Because of this effect profile, some people have already jumped to using it daily or near-daily. This isn’t recommended since it is a research chemical and little is known about its safety.

It could be lacking in the strong pro-motivation effects seen with other stimulants, though the rise in motivation may still be adequate to help people.

As long as you use a common dose, it can offer caffeine-like levels of focus enhancement and productivity, but without the somatic jitteriness.


The comedown, if it exists, is almost always mild. There are some reports of lower motivation, lower mood, a higher likelihood of agitation, insomnia, and headache. Usually the symptoms only persist for a few hours, at most.

Chemistry & Pharmacology


IPPH is a member of the phenidate class of compounds, which are all esters of ritalinic acid and its analogs.

The most notable member of this class is methylphenidate. IPPH differs from that substance by the substitution of an isopropyl moiety in place of a methyl moiety.


It functions as a norepinephrine-dopamine reuptake inhibitor (NDRI). This means it blocks the reuptake of dopamine and norepinephrine, effectively boosting their functional concentrations.

Compared to methylphenidate, it has significantly less impact on norepinephrine, pushing it closer to a pure dopamine reuptake inhibitor. This could potentially reduce its wakefulness effects, but it may also reduce the chance of some physical negatives like cardiovascular stimulation.

Like methylphenidate, its primary metabolite is ritalinic acid, an inactive substance. This metabolism occurs via the action of carboxylesterase 1 (CES1). IPPH seems to be a poorer substrate for CES1, which could slow down its metabolism and contribute to its lower dose range.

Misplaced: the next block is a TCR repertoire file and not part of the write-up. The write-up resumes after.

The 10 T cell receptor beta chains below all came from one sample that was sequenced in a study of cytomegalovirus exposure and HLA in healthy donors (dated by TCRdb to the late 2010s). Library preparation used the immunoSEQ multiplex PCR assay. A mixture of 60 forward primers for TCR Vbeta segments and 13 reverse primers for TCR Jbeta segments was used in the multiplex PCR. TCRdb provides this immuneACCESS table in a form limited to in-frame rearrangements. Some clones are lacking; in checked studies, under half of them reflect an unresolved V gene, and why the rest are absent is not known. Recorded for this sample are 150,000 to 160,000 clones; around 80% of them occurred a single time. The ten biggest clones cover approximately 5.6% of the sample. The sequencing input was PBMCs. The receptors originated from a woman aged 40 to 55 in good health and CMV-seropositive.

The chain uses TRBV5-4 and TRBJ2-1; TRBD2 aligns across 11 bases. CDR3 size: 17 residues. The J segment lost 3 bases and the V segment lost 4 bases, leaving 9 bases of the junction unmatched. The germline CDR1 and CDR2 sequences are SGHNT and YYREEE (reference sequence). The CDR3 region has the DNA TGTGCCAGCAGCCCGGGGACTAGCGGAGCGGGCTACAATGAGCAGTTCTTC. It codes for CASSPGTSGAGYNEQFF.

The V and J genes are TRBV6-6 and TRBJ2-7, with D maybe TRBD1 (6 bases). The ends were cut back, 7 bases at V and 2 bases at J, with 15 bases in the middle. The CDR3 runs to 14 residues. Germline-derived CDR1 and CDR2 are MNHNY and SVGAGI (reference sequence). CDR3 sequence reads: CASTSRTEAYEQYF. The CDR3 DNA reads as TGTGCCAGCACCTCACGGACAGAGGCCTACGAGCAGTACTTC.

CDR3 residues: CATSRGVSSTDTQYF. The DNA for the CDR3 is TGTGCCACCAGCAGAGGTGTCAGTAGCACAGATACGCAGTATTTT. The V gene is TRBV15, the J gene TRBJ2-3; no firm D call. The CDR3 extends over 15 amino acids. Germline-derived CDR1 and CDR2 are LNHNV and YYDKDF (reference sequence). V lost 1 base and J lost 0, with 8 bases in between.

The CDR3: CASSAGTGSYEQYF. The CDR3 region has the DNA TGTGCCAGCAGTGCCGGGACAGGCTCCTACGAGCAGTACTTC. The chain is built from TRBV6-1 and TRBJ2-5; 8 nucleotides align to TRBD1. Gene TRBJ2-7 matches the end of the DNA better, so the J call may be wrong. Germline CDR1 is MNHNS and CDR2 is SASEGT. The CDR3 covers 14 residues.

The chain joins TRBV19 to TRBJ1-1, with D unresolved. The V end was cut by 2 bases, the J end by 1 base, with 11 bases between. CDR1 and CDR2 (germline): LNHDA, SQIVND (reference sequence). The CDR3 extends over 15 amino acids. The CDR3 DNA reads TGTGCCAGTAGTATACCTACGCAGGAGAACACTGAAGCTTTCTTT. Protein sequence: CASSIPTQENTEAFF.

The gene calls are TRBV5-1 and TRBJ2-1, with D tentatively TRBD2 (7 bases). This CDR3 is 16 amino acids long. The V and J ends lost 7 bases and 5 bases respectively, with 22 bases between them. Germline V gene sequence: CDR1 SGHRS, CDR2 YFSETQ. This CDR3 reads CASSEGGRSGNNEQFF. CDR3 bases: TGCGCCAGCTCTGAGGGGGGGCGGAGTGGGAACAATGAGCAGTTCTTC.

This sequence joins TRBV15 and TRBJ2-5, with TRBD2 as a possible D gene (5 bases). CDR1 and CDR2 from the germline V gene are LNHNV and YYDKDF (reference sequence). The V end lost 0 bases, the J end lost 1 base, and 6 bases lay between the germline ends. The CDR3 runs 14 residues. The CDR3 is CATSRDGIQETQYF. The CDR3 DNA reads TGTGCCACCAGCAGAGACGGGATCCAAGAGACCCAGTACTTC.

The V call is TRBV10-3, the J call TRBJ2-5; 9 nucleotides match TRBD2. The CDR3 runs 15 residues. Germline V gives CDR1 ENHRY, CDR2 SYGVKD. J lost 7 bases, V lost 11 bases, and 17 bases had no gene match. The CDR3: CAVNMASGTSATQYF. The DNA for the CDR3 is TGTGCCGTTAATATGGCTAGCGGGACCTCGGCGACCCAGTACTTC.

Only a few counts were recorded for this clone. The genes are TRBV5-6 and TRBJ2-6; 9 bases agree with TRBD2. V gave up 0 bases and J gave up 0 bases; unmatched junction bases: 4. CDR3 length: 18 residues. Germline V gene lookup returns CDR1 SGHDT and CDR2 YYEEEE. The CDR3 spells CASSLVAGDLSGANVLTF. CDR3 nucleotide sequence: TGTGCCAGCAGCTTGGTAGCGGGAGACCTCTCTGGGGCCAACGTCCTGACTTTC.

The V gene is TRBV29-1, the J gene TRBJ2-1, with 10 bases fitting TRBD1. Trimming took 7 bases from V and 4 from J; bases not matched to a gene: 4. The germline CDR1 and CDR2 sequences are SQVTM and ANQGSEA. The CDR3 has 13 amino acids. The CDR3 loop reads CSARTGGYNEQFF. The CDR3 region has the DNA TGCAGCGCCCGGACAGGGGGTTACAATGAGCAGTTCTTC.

(Markowitz, 2013)

  • Evaluated its binding using human DAT/NET/SERT in Chinese hamster ovary cells.
  • Results
    • Monoamine transporter binding and cellular uptake studies
      • IPPH has significantly less NE activity than methylphenidate.
      • Both IPPH and methylphenidate produce significant DAT inhibition, without notably affecting SERT.
      • Values
        • At 10 uM, the % of inhibition of control uptake
          • DA uptake
            • IPPH: 96%
            • Methylphenidate: 90%
          • NE uptake
            • IPPH: 62%
            • Methylphenidate: 117%
          • 5-HT uptake
            • IPPH: 28%
            • Methylphenidate: 35%
    • Hydrolysis of IPPH, ethylphenidate, and methylphenidate
      • CES1 is highly expressed in human liver.
      • The catalytic efficiency of CES1-mediated hydrolysis is 10-fold higher for methylphenidate than for IPPH.
      • IPPH is a poor substrate for CES1. Though it’s still predominantely metabolized (hydrolyzed) by CES1, but at a markedly lower rate.
    • Rat locomotor activity
      • IPPH produced robust locomotor effects vs. saline following 10 mg/kg (IP).
  • Interpretation
    • IPPH exhibits substantially less binding for NET than methylphenidate.
    • Suggests IPPH is mainly a dopaminergic drug, with significantly less noradrenergic activity at 10 uM.
      • This could lead to less impact on HR and BP.